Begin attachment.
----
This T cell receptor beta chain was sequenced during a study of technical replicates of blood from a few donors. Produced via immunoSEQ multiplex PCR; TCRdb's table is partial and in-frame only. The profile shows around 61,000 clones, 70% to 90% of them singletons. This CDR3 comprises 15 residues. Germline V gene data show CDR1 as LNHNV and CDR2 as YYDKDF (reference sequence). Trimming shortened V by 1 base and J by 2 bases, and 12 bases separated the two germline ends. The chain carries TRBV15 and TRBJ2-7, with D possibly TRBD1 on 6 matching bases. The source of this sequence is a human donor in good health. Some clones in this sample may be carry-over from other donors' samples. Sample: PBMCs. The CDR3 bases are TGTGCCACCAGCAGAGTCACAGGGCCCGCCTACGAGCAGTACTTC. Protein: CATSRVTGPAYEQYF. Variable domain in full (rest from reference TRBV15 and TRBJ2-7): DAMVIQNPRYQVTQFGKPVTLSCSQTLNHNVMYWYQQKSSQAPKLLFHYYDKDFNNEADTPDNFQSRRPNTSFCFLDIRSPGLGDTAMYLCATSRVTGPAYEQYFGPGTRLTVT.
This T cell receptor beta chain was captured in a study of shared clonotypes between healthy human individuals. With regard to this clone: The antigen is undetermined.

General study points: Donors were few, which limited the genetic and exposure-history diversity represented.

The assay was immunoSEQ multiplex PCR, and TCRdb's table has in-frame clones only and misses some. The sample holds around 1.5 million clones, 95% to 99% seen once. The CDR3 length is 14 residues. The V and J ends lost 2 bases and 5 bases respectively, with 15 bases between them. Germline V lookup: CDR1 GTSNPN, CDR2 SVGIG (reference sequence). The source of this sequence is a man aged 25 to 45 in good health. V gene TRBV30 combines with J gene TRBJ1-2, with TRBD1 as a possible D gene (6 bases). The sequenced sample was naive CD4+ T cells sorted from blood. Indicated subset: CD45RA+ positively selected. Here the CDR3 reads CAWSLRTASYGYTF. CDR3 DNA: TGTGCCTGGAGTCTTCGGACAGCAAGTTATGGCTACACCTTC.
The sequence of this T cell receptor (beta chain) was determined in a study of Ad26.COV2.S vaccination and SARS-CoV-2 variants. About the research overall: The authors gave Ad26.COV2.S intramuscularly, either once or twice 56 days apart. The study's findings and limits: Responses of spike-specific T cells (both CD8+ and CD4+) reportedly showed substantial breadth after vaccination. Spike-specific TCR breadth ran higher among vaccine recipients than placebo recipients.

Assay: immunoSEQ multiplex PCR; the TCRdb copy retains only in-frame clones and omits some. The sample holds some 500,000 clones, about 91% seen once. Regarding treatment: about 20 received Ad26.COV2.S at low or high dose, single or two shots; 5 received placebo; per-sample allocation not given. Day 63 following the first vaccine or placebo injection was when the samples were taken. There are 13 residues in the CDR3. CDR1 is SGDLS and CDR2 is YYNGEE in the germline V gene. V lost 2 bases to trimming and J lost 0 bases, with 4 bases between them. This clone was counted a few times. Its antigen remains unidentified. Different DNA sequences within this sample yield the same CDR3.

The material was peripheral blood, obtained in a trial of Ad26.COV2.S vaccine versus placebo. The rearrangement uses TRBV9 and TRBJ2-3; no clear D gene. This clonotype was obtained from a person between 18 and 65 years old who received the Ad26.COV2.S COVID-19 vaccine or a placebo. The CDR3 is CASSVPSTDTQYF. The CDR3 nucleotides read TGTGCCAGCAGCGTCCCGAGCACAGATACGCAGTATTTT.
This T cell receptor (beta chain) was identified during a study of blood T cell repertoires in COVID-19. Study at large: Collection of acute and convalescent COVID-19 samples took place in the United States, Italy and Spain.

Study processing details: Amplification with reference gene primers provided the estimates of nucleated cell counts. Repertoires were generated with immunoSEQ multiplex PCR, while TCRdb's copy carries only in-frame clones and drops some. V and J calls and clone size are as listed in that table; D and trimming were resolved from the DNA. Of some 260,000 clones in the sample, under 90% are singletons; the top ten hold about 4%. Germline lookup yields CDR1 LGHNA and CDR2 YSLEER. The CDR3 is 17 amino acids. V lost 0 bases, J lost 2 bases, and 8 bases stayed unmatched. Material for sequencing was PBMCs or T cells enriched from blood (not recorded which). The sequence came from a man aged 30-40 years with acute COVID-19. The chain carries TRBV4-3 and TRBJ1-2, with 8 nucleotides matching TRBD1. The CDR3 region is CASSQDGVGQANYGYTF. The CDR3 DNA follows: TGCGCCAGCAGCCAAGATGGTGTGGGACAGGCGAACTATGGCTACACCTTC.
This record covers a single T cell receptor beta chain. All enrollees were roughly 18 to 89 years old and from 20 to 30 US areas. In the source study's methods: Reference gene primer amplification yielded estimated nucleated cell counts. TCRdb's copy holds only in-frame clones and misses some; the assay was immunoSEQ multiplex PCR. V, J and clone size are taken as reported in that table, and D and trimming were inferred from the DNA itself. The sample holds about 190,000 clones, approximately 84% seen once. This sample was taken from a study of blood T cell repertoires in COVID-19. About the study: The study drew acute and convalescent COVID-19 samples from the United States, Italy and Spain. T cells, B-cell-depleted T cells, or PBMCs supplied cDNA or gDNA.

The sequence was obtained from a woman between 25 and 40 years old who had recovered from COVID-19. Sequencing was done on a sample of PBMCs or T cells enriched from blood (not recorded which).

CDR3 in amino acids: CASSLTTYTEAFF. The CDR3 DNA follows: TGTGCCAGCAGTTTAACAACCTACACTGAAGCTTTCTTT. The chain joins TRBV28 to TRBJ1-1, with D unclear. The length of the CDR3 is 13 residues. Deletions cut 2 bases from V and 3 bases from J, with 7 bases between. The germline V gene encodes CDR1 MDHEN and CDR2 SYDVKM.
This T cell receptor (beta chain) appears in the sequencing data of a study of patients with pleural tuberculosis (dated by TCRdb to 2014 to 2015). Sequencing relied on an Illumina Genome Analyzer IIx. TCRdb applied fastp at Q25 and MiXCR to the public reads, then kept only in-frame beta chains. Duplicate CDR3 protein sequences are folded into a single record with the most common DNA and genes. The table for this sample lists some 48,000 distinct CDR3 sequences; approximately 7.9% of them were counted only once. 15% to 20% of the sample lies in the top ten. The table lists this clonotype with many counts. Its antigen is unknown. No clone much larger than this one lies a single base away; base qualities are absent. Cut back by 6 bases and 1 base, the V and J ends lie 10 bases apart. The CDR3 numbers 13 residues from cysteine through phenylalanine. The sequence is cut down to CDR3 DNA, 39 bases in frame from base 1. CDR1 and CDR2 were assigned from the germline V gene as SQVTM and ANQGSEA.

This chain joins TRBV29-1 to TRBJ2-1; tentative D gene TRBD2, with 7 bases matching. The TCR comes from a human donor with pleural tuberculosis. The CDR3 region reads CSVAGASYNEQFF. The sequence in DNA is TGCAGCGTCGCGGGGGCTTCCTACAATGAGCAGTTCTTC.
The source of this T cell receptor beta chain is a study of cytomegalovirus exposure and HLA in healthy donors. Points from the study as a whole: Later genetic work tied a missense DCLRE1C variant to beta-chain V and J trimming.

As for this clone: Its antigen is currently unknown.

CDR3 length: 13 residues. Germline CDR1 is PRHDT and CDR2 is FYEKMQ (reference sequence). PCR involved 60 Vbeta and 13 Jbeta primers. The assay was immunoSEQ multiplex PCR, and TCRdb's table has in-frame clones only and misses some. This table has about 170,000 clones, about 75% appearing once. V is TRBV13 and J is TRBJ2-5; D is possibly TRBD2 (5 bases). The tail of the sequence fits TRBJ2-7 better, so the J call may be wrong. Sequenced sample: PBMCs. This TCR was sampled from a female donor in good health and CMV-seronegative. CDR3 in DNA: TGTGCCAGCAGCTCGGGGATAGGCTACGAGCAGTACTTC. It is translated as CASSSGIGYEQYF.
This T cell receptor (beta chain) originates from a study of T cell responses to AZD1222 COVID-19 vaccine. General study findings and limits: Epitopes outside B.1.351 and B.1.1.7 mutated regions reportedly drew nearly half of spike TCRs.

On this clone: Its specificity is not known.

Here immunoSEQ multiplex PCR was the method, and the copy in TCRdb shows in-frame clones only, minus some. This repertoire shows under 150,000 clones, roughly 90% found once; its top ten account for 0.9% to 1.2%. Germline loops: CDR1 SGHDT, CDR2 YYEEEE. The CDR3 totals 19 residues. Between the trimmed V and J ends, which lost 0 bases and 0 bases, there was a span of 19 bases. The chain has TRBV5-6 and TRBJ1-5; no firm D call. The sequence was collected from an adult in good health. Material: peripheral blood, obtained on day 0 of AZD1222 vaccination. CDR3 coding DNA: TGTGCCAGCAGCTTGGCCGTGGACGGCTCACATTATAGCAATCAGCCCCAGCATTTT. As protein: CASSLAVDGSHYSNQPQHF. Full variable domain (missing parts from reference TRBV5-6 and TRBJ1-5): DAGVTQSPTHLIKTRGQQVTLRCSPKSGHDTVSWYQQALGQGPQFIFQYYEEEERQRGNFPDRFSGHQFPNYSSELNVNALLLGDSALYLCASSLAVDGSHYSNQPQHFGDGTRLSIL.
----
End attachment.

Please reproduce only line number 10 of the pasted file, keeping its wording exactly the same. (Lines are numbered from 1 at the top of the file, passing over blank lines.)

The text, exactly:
This record covers a single T cell receptor beta chain. All enrollees were roughly 18 to 89 years old and from 20 to 30 US areas. In the source study's methods: Reference gene primer amplification yielded estimated nucleated cell counts. TCRdb's copy holds only in-frame clones and misses some; the assay was immunoSEQ multiplex PCR. V, J and clone size are taken as reported in that table, and D and trimming were inferred from the DNA itself. The sample holds about 190,000 clones, approximately 84% seen once. This sample was taken from a study of blood T cell repertoires in COVID-19. About the study: The study drew acute and convalescent COVID-19 samples from the United States, Italy and Spain. T cells, B-cell-depleted T cells, or PBMCs supplied cDNA or gDNA.